So much of what makes for a great innovator is not the ability to come up with a great idea -- but, rather, the ability to "merchandise" that great idea to others. How do you convey the essence of your innovation to others so that they immediately recognize the brilliance of that idea? As part of an extensive, 12-page profile for The New Yorker, J. Crew CEO Mickey Drexler (pictured above left in untucked Oxford shirt, jeans and Alden wingtips) explains to writer Nick Paumgarten exactly what "merchandising" an idea requires:
"More than once, I asked Drexler to define "merchandising." Sometimes he'd put the question to one of his junior merchants, who had perhaps got some of their definitions from the loudspeaker. "It's telling America what to buy," one told him. "It's about investing in something and then selling it," another said. These seemed to strike him as too prosaic or too crass. They made no mention of the eye or the gut or of the throbbing sensation that comes over you when you see something that you are sure will sell, and sell out. [...]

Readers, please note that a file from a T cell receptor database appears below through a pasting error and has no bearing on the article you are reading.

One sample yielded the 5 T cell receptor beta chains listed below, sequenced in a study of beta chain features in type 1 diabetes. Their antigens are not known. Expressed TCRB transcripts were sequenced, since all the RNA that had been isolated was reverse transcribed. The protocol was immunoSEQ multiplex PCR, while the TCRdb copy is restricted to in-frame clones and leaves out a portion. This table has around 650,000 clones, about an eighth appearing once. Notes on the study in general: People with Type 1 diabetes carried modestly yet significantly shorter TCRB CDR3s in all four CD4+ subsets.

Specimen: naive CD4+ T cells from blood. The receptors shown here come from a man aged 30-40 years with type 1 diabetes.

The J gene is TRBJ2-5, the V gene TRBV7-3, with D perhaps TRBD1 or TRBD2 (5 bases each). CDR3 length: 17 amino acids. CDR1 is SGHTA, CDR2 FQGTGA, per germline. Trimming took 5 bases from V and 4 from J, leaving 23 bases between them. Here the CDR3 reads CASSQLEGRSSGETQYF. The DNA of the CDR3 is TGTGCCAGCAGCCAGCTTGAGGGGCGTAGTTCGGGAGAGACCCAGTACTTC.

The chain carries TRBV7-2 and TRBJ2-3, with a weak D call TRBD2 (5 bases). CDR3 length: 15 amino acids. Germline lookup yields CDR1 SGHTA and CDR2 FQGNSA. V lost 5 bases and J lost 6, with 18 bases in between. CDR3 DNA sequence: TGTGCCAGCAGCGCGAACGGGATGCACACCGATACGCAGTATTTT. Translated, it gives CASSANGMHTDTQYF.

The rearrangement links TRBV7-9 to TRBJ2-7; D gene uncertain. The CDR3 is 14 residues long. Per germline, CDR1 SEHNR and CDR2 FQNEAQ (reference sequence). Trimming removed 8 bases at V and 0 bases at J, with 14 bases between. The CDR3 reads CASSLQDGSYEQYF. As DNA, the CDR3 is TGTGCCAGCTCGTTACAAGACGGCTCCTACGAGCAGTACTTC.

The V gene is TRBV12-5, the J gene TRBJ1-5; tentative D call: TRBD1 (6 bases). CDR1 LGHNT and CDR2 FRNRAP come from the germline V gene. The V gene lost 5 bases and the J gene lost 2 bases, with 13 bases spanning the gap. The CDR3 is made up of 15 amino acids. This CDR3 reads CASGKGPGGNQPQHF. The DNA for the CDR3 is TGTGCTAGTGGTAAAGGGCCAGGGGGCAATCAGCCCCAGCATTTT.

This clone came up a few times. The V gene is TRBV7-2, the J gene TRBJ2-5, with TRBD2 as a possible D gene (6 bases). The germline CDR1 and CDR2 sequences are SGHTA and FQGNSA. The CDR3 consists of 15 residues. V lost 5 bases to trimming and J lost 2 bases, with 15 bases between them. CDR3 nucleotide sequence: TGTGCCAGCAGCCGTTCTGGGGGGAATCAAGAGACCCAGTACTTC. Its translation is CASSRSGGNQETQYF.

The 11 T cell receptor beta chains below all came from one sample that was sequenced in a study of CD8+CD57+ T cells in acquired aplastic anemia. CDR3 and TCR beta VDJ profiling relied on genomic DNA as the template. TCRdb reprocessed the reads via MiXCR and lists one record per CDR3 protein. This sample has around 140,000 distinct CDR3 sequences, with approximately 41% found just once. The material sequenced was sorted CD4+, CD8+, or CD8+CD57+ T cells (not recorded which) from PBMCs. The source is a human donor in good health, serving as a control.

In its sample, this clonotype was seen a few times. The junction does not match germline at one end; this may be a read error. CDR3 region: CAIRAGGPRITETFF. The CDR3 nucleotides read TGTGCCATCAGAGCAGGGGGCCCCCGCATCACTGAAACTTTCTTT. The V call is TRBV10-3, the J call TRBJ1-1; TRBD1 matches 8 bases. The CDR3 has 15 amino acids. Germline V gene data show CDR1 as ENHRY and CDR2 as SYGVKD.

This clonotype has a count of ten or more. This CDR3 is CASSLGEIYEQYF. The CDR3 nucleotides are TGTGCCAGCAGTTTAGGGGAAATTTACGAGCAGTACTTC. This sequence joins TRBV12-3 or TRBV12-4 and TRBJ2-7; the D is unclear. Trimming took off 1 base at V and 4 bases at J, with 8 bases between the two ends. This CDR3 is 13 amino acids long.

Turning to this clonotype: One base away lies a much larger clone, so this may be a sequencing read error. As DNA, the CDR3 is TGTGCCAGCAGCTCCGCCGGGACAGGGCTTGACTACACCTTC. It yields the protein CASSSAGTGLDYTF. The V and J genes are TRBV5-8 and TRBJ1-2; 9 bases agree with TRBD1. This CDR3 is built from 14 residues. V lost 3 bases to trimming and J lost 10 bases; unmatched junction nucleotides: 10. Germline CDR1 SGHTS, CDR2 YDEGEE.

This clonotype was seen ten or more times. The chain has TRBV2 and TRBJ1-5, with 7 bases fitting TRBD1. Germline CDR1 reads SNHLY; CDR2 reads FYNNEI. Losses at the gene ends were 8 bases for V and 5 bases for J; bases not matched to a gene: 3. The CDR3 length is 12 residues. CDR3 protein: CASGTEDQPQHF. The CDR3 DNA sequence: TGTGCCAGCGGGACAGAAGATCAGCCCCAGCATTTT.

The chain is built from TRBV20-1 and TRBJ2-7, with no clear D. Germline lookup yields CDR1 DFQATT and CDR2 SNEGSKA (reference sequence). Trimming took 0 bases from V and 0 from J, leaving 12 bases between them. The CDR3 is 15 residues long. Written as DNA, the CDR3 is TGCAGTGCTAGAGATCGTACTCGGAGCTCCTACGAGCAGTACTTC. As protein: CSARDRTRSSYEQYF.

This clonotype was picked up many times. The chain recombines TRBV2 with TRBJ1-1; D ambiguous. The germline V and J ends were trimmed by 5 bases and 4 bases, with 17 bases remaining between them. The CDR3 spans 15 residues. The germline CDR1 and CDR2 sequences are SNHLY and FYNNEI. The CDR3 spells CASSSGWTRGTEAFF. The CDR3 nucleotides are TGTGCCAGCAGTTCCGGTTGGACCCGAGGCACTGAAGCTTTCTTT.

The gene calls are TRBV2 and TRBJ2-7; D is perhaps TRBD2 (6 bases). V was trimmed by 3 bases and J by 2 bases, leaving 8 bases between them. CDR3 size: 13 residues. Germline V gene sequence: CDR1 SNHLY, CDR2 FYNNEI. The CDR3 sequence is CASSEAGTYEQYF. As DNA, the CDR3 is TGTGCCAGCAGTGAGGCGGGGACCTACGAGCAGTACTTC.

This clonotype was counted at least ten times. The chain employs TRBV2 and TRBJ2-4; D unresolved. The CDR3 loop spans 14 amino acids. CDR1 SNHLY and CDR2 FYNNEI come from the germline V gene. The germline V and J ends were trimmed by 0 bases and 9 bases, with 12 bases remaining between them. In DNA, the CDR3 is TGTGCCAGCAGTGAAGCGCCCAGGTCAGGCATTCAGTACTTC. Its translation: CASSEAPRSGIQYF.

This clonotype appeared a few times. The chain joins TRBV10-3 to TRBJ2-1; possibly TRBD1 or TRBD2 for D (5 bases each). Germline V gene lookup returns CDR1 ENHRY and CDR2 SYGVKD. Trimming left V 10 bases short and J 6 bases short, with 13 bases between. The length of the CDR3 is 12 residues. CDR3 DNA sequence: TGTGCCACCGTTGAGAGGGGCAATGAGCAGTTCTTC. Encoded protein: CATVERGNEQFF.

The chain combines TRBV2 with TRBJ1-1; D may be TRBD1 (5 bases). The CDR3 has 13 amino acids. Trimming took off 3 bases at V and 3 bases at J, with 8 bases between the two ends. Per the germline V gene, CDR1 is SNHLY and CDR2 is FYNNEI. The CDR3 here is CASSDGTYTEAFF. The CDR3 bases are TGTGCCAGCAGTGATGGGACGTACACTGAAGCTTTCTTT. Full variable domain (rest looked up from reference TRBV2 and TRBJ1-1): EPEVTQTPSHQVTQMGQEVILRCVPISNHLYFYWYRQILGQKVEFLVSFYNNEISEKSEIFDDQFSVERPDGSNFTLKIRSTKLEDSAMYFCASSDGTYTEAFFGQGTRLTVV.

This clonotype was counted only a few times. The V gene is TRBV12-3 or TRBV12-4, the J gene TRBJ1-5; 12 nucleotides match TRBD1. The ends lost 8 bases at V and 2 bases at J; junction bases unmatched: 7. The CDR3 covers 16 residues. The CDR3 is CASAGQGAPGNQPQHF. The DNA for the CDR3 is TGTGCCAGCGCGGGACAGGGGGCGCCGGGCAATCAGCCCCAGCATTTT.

"A merchant is someone who figures out how to select, how to smell, how to identify, how to feel, how to time, how to buy, how to sell, and how to hopefully have two plus two equal six," Drexler told me. "We buy and sell goods. We buy low and sell higher - that's all we do to make a profit. But I consider a merchant someone who has a certain intuition and instinct, and - very important - knows how to run a business, knows the numbers. Does the merchandise speak to you numerically? There's a rhythm. You see goods as numbers. And the numbers have to work out."
Pure marketing brilliance, from one of the leading merchandisers in the business. And also a reason why Drexler hobnobs with billionaires and celebrities; serves on the board of Apple; and owns property in New York City; in the Hamptons (including the former estate of Andy Warhol in Montauk); in the Bahamas; and in Sun Valley, Idaho.
[image: J. Crew CEO Mickey Drexler]